Who knows? Maybe the Trudeau government will decide that it must get answers to those questions—as well as to the nearly 2,000 other unanswered questions that were raised by intervenors—before it can contemplate offering its approval.

      Those answers certainly will not be forthcoming under the 157 conditions imposed by the NEB in granting its preordained approval.

      Nor will the NDP’s opposition to the project as it now stands be otherwise mollified by the lip service paid by the NEB to aboriginal consultation and accommodation, or to mitigating the greenhouse gas emissions impacts of the project’s construction.

      Again, Horgan might have added, let’s wait to see what the federal government says in addressing the concerns that the NDP and so many others specifically raised about the lack of any hard evidence or consideration of the project’s upstream and downstream climate impacts.

      Let’s see what the government might say about the need to fundamentally fulfill its legal and moral obligations to First Nations, which the NEB’s report does not adequately guarantee.

      Answers to all of those concerns must obviously be a precondition to granting any responsible government’s approval.

      Or perhaps the federal consultation panel will report back and impress upon the government what Horgan also said so forcefully in his letter to the NEB. 

      That the process was a sham.

      That it was undemocratic at its core.

      That it made a mockery of its evidentiary hearings by failing to provide for oral cross-examinations, or even allowing so many interested parties and individuals from being heard. 

      The NEB process for the Kinder Morgan pipeline was a sham, according to John Horgan.

      NDP has been remarkably consistent

      There has been no change whatsoever in NDP policy.

      Without way more information, facts, and hard answers to address the concerns it shares with the Clark government about land and marine spill prevention and response, there’s no way anyone in their right mind would support the project. Least of all the NDP.

      But answers to all of those fundamental objections, supported by hard measures and solutions that the NEB failed to impose, are the only way there might be something new to talk about.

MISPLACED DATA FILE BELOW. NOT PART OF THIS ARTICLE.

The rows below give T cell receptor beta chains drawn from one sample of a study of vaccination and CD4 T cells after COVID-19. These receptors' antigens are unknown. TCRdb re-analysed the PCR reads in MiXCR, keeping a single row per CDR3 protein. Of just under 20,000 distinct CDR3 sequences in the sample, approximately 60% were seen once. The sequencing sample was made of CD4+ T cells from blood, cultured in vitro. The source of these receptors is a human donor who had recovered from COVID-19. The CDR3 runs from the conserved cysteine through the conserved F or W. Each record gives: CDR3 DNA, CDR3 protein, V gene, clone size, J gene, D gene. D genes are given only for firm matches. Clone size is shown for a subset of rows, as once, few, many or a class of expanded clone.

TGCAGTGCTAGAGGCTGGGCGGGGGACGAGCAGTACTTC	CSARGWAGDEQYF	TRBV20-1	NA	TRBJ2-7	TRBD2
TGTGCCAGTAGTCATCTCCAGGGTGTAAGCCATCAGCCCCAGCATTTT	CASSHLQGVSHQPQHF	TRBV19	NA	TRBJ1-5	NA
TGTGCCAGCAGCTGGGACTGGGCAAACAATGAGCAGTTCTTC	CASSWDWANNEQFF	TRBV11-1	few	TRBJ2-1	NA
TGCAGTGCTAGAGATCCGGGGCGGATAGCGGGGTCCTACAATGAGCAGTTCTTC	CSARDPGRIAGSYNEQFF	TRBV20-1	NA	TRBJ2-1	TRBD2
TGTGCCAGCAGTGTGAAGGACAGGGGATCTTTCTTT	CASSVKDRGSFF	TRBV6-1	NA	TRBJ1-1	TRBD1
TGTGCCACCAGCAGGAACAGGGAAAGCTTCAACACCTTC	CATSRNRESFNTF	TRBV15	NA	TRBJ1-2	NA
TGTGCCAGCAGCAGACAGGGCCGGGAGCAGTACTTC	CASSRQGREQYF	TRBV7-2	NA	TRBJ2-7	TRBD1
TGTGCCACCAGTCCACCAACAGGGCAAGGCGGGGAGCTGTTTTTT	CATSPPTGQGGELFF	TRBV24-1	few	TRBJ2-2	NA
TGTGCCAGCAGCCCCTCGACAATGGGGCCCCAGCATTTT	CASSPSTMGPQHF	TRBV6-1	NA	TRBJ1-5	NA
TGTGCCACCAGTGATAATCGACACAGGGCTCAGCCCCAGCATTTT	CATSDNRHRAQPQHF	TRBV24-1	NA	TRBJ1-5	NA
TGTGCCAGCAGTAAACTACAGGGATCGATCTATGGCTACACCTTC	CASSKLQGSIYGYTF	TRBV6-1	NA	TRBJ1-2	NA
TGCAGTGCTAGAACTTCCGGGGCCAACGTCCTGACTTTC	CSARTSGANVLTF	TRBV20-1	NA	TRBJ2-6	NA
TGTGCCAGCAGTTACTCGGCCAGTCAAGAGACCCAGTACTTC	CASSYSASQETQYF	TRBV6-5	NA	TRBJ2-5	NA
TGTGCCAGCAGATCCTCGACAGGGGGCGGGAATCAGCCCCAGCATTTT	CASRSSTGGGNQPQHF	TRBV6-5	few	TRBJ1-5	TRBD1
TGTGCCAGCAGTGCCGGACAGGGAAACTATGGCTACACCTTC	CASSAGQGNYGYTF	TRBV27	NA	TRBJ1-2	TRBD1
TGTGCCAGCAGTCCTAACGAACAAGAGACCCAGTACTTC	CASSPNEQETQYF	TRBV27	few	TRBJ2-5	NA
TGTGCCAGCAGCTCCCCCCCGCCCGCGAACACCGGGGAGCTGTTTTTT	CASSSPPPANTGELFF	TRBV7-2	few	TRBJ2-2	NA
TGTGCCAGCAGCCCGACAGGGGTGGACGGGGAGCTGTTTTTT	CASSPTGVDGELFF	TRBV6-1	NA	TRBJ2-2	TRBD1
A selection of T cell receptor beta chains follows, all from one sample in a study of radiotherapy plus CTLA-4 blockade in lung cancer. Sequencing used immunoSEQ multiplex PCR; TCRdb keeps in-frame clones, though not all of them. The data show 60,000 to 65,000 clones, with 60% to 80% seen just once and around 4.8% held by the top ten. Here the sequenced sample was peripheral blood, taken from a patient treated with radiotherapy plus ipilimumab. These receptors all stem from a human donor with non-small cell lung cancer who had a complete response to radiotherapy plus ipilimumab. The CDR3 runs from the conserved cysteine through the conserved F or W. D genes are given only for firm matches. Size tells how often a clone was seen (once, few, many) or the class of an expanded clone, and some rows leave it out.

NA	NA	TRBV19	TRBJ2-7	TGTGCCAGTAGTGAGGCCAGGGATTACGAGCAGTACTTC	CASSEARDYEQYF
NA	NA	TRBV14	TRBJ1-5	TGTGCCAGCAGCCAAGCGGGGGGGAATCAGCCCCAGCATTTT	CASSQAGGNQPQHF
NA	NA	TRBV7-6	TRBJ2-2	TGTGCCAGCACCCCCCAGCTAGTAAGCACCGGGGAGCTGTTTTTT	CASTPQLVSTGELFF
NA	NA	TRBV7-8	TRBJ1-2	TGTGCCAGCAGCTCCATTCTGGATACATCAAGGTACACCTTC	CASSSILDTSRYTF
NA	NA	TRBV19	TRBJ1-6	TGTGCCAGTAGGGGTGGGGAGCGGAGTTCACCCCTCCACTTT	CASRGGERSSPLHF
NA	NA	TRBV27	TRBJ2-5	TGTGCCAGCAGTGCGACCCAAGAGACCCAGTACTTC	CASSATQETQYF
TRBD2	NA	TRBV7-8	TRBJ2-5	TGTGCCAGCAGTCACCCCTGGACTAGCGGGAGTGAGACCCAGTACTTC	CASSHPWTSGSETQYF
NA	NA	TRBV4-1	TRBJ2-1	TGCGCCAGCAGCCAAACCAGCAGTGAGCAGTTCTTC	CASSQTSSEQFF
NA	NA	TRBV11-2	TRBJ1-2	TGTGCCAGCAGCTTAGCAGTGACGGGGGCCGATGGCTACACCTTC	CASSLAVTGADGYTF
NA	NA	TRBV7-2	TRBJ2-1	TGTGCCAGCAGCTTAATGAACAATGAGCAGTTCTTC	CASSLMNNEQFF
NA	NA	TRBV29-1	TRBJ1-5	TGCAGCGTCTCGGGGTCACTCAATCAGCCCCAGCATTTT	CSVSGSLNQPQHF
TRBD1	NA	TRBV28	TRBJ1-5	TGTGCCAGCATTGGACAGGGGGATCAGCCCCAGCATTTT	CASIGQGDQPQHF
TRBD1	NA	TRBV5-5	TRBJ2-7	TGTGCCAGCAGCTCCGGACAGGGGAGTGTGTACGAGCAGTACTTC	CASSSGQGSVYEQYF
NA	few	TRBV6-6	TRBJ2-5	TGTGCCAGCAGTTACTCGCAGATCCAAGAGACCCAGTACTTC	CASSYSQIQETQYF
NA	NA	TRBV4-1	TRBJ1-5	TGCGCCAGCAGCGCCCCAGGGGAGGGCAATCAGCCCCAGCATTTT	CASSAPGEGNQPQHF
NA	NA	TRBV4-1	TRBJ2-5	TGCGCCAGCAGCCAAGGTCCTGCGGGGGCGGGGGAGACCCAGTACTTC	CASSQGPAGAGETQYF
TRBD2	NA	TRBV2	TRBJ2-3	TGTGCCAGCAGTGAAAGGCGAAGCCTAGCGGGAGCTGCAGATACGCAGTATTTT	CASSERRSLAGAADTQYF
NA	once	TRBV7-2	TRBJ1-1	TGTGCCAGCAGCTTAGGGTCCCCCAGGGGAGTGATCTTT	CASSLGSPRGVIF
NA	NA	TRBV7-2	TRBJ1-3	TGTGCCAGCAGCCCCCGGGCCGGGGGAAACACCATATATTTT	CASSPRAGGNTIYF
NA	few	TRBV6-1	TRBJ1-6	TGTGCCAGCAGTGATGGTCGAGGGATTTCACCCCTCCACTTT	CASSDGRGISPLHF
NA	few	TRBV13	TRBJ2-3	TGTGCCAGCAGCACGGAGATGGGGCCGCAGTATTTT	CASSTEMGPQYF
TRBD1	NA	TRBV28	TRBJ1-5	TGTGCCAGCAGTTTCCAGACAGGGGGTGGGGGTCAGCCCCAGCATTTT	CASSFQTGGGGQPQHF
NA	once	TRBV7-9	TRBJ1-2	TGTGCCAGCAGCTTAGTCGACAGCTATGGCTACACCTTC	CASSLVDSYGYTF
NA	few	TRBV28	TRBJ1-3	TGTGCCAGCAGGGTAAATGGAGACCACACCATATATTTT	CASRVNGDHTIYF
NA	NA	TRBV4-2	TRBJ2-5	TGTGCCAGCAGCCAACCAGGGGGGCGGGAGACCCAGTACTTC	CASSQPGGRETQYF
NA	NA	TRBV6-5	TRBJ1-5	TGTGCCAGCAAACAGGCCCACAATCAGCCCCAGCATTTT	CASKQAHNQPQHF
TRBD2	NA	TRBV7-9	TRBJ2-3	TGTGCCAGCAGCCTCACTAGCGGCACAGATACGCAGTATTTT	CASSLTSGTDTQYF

Do all that, to the satisfaction of the local governments and the thousands of British Columbians who are now dead-set against the Kinder Morgan project, as the NDP is, and maybe we can be persuaded.

      Highly unlikely, no doubt.

      Can’t imagine that happening.

      But until we hear what the federal government has to say about all of those ironclad concerns, the question is academic.

      That’s what Horgan likely meant by his comments in the scrum, as someone who does not want to contradict the eminently reasonable, fact- and principle-based reasons for his party’s opposition to the project that he advanced in his letter to the NEB.

      The media master baiters, of course, know this. 

      They had every opportunity to cut Horgan some slack and illuminate how his words were intended.

      But almost no matter what he said in answer to their hypothetical scenario, he was bound to lose. 

      He would either be portrayed as an unwilling patsy of his own party’s “forces of no", or he would be portrayed as he was—as a reluctant apologist for his responsible position, who, in his heart of hearts, is just like them: pro–Kinder Morgan. Neither of those representations is true. 

      This is their game.

      It is to portray Horgan as a Clark wannabe on resource job creation. As someone who is hogtied by the elements within the NDP that they view as being as stupid, naïve, and extreme as the far fringe of the Green party. 

      It is to goad him into newly disavowing Adrian Dix’s “politically disastrous” decision to oppose the Kinder Morgan project that Global, Postmedia, and other major mainstream media support—largely for the associated advertising dollars that flow from its partners in Big Oil. 

      It is to drive a wedge deep into the heart of the NDP between its environmental faction and its union donors and workers, to deepen and perpetuate the split that the B.C. Liberals and their major media backers perceive as their crucial winning tactical advantage.

      Hopefully most voters are wise enough to see what’s really going on and the NDP’s supporters will not also take the media’s bait.

      More importantly, hopefully Horgan will also learn yet another valuable lesson in the school of hard knocks that targets him and his party for all they are not and for all their critics know they never mean to suggest. 

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      Martyn Brown was former B.C. premier Gordon Campbell’s long-serving chief of staff, the top strategic advisor to three provincial party leaders, and a former deputy minister of tourism, trade, and investment in British Columbia. He is the author of the ebook Towards a New Government in British ColumbiaContact Brown at